I have heard (and regurgitated) the C++ exception mantra on both sides of the fence. It has been a while and I just want to centre myself once more, and this discussion is specific to the code I have linked (or low level classes such as containers), and it's dependencies. I used to be a defensive and error_code using C programmer, but it's a tiresome practise and I am programming at a higher level of abstraction now.
So I am rewriting a container class (and it's dependencies) to be more flexible and read better (iterators absent atm). As you can see I am returning enumerated error_codes where I know I will test them at call-site. The containers are for runtime building of AST's, initialize and make read-only. The exceptions are their to prevent the container being used naively (possibly by myself in the future).
I have exceptions all over the place in this class, and they make me feel dirty. I appreciate their use-case. If I had the choice I might turn them off altogether (Boost uses exceptions a lot, and I am building off Boost, and yes I know they can be disabled, but when in Rome....) . I have the choice of replacing them with error_codes but hey, I will not test them , so what is the point ?
Should I replace them with ASSERTS ? What is this bloat people speak off   ? does every function callsite get extra machinery ? or only those that have a catch clause ? Since I won't catch these exceptions I shouldn't be a victim of this bloatage right ? ASSERTS do not make their way into release builds, in the context of fundamental primitive classes ( -- i.e, containers) does that even matter ? I mean how high are the chances that logic errors would find their way into a final build ?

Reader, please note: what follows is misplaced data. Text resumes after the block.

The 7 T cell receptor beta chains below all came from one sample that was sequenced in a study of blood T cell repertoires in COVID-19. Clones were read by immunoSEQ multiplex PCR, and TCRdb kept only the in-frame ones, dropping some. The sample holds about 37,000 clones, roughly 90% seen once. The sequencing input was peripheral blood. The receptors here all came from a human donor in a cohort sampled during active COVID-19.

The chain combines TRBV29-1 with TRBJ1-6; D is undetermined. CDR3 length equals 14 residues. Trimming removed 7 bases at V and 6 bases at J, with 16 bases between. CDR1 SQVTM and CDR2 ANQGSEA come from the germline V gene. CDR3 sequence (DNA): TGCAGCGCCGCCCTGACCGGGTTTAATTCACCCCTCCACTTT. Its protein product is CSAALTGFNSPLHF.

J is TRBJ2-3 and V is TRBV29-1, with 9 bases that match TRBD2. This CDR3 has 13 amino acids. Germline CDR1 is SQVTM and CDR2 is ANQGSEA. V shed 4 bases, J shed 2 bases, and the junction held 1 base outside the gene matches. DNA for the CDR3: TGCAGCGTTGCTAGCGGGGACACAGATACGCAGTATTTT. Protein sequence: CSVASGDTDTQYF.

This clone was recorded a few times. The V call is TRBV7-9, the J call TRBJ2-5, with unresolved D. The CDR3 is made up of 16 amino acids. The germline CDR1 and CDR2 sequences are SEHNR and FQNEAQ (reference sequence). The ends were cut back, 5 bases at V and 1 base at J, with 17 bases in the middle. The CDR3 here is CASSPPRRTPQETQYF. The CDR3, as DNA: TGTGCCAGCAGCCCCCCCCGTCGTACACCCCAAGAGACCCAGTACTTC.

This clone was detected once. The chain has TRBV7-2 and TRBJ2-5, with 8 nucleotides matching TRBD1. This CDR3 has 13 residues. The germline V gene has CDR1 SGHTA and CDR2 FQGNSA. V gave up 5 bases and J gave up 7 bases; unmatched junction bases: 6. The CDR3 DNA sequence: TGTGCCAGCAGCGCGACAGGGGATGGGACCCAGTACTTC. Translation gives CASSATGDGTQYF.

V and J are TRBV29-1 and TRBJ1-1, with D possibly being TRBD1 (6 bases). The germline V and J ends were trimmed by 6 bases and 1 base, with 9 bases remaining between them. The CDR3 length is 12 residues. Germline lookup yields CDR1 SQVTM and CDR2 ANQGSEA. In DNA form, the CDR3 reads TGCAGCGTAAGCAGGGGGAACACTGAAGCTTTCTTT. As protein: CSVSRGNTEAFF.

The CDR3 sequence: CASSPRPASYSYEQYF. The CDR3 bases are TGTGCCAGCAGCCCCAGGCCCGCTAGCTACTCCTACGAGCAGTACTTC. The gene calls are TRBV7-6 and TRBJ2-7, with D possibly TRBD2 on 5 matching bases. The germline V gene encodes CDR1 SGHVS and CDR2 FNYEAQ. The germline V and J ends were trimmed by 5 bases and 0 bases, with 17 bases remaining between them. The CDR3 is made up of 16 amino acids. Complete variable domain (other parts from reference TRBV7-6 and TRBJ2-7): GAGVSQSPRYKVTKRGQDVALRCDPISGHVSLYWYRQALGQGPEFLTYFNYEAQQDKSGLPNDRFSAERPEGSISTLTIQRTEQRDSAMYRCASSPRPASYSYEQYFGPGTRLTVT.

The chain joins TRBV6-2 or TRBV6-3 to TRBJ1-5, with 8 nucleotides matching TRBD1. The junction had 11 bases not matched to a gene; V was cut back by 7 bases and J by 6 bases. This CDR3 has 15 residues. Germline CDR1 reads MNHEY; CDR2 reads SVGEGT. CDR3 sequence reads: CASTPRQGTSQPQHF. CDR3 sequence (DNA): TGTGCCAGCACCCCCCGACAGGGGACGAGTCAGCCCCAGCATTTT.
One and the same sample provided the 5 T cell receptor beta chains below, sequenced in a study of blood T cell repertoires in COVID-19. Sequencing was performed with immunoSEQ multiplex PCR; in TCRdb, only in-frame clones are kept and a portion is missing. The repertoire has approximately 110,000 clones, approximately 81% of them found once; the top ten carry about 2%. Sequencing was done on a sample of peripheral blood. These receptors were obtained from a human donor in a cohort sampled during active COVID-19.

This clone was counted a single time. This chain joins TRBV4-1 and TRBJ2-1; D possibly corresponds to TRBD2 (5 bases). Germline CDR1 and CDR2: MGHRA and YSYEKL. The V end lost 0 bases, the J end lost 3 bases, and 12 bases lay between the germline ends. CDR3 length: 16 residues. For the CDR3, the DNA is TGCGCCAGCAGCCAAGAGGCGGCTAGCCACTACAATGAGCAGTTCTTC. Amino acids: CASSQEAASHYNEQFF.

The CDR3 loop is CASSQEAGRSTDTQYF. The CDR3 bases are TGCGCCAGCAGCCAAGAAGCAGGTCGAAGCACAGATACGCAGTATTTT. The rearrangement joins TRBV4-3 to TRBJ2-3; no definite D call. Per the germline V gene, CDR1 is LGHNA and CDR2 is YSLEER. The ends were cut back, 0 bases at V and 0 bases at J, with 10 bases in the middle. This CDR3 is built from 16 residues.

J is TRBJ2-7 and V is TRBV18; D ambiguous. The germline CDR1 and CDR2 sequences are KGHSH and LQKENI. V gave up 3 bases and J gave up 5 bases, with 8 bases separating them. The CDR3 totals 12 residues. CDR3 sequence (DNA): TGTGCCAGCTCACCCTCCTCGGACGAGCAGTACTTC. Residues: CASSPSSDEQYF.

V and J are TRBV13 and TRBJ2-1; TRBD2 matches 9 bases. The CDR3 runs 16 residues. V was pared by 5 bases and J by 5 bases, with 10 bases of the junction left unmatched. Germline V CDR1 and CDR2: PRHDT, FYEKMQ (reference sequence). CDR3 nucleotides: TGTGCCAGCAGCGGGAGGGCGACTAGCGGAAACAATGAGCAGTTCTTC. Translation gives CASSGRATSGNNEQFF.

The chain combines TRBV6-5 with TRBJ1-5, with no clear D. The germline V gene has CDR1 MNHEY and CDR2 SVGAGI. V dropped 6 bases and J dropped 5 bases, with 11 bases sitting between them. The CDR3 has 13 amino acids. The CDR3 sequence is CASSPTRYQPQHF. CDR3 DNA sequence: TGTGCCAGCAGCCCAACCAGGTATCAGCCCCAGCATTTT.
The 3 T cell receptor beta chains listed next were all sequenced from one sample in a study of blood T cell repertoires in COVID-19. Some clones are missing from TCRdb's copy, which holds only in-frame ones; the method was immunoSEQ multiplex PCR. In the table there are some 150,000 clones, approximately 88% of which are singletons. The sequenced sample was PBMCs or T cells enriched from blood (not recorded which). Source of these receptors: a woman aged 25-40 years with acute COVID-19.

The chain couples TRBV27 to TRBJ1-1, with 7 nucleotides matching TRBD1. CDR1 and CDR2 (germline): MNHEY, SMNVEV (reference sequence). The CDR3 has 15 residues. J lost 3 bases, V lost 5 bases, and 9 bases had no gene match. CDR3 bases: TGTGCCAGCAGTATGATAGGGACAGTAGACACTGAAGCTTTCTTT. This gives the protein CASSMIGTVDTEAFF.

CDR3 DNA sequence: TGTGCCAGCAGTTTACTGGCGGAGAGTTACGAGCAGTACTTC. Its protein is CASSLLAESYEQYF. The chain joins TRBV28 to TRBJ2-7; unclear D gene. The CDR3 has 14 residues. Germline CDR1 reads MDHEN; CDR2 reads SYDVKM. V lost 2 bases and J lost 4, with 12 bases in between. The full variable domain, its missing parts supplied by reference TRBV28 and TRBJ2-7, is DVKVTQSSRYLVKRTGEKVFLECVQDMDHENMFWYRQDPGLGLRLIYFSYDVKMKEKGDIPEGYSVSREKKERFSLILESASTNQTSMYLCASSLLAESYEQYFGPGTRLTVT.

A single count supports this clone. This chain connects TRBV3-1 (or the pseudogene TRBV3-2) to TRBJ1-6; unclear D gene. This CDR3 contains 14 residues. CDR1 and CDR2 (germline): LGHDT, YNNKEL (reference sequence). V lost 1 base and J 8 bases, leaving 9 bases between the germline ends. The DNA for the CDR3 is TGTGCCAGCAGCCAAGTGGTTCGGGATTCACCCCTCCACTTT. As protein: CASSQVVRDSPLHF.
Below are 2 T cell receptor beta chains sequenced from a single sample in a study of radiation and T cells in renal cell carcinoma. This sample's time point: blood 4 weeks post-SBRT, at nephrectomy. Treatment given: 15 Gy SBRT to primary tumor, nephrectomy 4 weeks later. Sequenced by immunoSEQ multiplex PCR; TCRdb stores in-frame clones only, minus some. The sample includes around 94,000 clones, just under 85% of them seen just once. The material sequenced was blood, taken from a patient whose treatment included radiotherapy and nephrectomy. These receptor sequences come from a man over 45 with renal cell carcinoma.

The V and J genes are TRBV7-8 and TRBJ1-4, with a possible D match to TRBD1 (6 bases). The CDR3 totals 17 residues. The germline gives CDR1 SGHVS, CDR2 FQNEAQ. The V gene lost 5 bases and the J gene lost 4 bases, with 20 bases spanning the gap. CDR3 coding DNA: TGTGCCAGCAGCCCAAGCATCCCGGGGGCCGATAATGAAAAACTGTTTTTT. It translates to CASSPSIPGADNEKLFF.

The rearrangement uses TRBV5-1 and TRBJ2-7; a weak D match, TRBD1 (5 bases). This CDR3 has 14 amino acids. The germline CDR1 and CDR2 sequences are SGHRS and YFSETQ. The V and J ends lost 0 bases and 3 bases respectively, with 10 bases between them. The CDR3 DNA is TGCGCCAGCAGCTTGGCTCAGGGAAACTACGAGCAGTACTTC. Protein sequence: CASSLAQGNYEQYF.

Since we like to answer focused questions, here is mine: What would you do, and why ? :D
Unrelated Link:Error codes and having them piggy backing in an exception.
edit 2 in this particular case the choice is between ASSERTs and exceptions, I think exceptions make the most sense, as I mentioned above, the container is read only after initialisation, and most of the exceptions are triggered during initialisation.